My WebMD Sign In, Sign Up

Ask Your Question

WebMD Answers

120 Characters remaining
120 Characters remaining
  • First, try and keep your question as short as possible.
  • Include specific words that will help us identify questions that may already have your answer.
  • If you don't find your answer, you can post your question to WebMD Experts and Contributors.

Close

Posted: | Report This Report Question |
Q.

How are breast lumps treated?

Related Topics: Breast, Skin, Lump
 

Answers From Experts & Organizations (1)

5,093 Answers
155,801 Helpful Votes
132 Followers
A.

  • A breast infection (mastitis) in a breastfeeding woman is treated with warm compresses and antibiotics.

    • A convenient and effective way of applying heat treatment is to wet some washcloths and put them in the microwave briefly to warm them.
    • Hot showers are also helpful.
    • During heat treatment, the infected area can be massaged.
    • After heat treatment, which helps open up the milk ducts, either nursing the baby or using a breast pump can help relieve the swelling and pain. Contrary to common myth, nursing the baby or using a breast pump is a critical part of the treatment because it helps decrease the chance of the infection progressing.

If the area actually looks red or fails to get better with heat, massage, and nursing, a doctor should be consulted for consideration of antibiotics, because mastitis can progress quickly and develop into a severe infection. Whether a woman is pregnant or not, she needs to see a doctor if the area does not return completely to normal with treatment in order to rule out more unusual types of infections. Cellulitis needs to be treated with antibiotics and frequent follow-ups with the doctor.

  • An abscess of the breast often needs to be drained by a doctor because antibiotics alone cannot adequately treat an abscess.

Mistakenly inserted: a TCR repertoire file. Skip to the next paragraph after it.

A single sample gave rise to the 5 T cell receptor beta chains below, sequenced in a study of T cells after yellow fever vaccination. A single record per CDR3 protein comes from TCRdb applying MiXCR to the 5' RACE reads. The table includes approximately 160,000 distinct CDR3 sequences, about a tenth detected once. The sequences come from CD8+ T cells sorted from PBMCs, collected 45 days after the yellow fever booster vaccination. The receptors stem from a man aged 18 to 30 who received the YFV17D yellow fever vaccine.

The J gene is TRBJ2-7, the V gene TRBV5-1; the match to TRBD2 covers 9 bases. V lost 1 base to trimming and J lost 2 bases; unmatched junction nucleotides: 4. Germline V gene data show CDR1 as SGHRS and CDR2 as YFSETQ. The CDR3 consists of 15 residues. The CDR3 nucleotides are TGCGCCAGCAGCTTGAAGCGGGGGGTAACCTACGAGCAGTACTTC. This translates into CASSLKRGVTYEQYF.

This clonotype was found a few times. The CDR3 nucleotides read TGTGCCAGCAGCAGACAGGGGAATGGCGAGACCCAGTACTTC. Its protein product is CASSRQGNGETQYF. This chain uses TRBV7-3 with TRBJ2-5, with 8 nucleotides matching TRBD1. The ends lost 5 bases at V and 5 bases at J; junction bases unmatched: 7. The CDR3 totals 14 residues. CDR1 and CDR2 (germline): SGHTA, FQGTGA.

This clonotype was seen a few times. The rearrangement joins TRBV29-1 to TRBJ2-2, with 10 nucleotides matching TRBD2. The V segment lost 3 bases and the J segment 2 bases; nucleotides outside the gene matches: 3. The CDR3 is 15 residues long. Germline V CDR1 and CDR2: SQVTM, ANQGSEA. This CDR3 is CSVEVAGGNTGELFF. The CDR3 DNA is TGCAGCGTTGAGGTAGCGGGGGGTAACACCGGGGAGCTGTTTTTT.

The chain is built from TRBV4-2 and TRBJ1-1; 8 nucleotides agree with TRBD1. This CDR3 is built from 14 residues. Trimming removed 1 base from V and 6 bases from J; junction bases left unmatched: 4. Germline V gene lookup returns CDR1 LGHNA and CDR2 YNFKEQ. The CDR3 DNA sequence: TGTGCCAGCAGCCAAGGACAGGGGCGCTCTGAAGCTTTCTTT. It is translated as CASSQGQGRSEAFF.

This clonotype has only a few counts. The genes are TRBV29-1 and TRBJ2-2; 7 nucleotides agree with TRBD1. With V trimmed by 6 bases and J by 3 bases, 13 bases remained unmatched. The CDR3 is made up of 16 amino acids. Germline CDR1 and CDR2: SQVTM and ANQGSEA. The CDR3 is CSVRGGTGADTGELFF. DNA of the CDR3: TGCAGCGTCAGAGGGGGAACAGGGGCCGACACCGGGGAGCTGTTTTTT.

• Fibroadenomas are usually removed because they are difficult to distinguish from cancer until they are removed.
  • Breast pain (mastodynia) is a common problem. As long as no mass can be felt by the doctor or patient, and no breast lump is seen on a mammogram or ultrasound, breast pain is often concluded to be a normal condition. It is often thought that this pain is caused by natural hormonal fluctuations. If the discomfort is particularly acute and interferes excessively with a woman's life, oral contraceptives or other medications can be helpful, especially if the pain is worse around the time of the menstrual cycles.
  • Fibrocystic changes do not require medication or surgery. Often, a baseline mammogram is done. Then, no further treatment is needed unless a new lump arises, in which case an evaluation with a mammogram and possibly ultrasound is necessary.
  • Breast cancer requires urgent treatment. Treatment depends on the type of cancer detected, its size, and its location.

This answer should not be considered medical advice...down arrowThis answer should not be considered medical advice and should not take the place of a doctor’s visit. Please see the bottom of the page for more information or visit our Terms and Conditions.up arrow

Posted:
| Report This Report Answer
Archived: March 20, 2014

Was this helpful?

YesNo

Thanks for your feedback.

19 of 38 found this helpful
Read the Original Article: Breast Lumps (In Women)